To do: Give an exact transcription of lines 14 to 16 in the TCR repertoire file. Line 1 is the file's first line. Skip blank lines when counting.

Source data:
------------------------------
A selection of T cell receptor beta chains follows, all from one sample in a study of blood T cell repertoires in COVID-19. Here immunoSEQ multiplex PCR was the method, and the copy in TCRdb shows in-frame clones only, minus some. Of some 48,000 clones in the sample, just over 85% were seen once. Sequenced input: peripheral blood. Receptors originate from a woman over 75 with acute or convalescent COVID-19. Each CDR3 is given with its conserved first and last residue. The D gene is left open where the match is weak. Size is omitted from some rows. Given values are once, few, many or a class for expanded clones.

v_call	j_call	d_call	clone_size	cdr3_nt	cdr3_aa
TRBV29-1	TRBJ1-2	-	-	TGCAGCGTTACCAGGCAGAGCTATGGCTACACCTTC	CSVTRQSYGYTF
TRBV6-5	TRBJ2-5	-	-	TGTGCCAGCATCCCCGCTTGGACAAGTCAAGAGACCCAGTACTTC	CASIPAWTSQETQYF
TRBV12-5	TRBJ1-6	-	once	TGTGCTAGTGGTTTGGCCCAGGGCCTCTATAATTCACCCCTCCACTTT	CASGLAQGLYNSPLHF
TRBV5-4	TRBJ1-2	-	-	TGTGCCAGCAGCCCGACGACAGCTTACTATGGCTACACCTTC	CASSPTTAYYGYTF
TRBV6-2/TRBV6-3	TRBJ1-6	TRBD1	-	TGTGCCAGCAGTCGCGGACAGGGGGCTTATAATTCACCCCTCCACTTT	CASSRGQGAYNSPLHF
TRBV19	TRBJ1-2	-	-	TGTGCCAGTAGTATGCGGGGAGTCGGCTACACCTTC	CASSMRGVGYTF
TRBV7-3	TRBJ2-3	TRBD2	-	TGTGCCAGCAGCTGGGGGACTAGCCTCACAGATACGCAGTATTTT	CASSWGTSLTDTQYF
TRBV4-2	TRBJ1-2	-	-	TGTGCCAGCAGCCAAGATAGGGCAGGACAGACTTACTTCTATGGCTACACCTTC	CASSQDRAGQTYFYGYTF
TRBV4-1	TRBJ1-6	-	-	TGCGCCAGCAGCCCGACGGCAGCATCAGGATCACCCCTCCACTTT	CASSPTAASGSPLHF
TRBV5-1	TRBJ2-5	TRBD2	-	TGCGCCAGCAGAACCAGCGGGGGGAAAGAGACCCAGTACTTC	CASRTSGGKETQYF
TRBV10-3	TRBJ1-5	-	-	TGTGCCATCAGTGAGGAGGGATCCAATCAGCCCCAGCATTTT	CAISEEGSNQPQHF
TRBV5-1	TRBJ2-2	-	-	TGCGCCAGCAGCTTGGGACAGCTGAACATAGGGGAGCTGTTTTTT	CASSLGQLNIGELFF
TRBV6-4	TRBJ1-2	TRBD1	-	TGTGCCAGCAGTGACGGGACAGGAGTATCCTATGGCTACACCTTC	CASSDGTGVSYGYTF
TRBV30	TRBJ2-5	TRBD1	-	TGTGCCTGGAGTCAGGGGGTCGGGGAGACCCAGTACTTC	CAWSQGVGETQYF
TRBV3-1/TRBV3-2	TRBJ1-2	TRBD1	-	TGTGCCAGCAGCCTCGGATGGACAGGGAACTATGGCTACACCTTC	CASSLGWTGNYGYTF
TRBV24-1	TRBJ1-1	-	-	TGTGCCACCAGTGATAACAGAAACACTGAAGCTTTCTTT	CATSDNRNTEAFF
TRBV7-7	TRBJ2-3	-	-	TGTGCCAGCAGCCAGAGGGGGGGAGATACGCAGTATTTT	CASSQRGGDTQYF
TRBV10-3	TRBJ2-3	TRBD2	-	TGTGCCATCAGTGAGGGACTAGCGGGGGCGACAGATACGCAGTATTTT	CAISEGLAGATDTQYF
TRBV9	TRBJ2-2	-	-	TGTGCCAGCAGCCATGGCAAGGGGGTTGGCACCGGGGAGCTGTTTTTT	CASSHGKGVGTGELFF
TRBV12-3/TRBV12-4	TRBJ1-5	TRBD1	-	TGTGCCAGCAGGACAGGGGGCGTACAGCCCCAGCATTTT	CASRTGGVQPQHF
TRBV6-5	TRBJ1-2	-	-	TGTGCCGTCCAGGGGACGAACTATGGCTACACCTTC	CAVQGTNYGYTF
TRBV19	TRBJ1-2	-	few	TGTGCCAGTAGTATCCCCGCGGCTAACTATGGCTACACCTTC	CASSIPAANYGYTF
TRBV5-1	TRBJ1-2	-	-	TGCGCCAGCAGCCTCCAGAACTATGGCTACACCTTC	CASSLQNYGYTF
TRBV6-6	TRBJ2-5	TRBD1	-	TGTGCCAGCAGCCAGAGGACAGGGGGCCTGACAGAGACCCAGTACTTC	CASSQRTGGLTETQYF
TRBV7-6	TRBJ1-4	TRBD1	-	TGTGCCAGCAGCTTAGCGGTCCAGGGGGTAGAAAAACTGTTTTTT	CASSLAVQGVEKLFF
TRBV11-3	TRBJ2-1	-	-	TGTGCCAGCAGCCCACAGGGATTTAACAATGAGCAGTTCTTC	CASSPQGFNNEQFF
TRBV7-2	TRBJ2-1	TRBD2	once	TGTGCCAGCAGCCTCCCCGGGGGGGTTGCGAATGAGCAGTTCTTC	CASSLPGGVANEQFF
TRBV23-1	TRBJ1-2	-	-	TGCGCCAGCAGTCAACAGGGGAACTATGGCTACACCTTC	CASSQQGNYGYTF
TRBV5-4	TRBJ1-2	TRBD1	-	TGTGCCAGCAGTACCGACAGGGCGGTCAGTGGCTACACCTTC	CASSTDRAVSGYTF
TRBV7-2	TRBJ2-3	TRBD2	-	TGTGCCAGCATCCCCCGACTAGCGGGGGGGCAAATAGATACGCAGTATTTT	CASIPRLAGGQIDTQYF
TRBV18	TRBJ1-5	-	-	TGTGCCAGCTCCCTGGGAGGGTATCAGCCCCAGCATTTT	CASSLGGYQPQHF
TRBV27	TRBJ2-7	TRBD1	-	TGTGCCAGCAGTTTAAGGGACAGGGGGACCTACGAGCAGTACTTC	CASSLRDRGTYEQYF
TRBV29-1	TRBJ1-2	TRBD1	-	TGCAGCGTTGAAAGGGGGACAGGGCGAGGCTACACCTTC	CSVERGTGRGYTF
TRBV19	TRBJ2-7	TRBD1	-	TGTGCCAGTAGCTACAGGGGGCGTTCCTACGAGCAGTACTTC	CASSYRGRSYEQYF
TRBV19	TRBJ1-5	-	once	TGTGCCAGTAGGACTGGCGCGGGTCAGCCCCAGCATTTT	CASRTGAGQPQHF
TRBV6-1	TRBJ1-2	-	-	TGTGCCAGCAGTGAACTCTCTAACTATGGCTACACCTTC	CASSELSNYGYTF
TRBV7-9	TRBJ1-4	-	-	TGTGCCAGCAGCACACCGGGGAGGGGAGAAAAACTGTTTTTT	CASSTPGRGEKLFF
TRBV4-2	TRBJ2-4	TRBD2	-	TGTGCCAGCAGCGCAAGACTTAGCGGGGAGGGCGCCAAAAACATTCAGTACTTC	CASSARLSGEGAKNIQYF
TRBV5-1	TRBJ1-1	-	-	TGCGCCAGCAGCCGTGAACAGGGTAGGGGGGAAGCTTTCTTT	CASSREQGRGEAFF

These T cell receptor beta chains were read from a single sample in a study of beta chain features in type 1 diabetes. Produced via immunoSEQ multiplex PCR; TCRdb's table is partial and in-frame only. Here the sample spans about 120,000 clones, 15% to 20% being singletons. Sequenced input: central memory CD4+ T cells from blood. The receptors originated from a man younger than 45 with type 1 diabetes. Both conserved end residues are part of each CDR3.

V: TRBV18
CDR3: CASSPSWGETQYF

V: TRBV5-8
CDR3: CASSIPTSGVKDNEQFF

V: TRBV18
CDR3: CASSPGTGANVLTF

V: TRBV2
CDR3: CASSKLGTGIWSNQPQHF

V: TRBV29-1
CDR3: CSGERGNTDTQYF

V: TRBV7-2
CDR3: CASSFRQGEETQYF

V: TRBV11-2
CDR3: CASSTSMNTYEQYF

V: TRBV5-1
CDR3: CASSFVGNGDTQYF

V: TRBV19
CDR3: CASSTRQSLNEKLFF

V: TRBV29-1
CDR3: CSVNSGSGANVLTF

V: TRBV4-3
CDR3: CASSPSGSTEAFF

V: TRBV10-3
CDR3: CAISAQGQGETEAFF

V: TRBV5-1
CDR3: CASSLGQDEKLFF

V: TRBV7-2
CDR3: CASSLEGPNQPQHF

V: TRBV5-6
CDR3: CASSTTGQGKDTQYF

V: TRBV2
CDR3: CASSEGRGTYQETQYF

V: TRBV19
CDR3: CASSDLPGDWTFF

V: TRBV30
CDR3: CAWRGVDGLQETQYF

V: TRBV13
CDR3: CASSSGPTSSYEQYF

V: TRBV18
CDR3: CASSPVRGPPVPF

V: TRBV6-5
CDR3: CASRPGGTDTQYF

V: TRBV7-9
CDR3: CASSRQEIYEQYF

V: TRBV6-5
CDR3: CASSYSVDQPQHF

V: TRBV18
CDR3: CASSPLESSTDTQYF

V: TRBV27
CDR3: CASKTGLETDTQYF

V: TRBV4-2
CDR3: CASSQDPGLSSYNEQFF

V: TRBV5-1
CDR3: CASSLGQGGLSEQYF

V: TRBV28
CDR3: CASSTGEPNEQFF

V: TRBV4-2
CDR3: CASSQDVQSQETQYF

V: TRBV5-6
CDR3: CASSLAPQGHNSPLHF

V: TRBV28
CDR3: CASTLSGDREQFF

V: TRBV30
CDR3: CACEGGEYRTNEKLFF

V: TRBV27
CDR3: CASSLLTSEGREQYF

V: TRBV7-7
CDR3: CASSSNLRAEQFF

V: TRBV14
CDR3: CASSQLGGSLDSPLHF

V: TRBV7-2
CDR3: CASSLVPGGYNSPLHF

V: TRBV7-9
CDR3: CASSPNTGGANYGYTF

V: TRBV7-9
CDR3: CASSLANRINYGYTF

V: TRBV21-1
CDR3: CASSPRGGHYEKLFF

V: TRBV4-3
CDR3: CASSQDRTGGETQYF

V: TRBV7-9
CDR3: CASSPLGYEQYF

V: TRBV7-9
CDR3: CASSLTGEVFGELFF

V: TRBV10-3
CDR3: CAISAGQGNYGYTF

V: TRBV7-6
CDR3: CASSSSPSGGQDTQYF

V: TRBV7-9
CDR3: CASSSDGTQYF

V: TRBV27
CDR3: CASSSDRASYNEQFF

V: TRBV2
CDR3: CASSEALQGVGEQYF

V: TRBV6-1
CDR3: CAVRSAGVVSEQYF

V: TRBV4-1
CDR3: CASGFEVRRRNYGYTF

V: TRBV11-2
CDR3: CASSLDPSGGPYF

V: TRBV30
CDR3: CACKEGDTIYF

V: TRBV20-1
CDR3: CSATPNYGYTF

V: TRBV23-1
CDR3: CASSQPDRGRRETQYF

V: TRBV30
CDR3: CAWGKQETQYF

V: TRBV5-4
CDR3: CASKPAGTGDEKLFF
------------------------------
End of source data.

TRBV5-1	TRBJ2-2	-	-	TGCGCCAGCAGCTTGGGACAGCTGAACATAGGGGAGCTGTTTTTT	CASSLGQLNIGELFF
TRBV6-4	TRBJ1-2	TRBD1	-	TGTGCCAGCAGTGACGGGACAGGAGTATCCTATGGCTACACCTTC	CASSDGTGVSYGYTF
TRBV30	TRBJ2-5	TRBD1	-	TGTGCCTGGAGTCAGGGGGTCGGGGAGACCCAGTACTTC	CAWSQGVGETQYF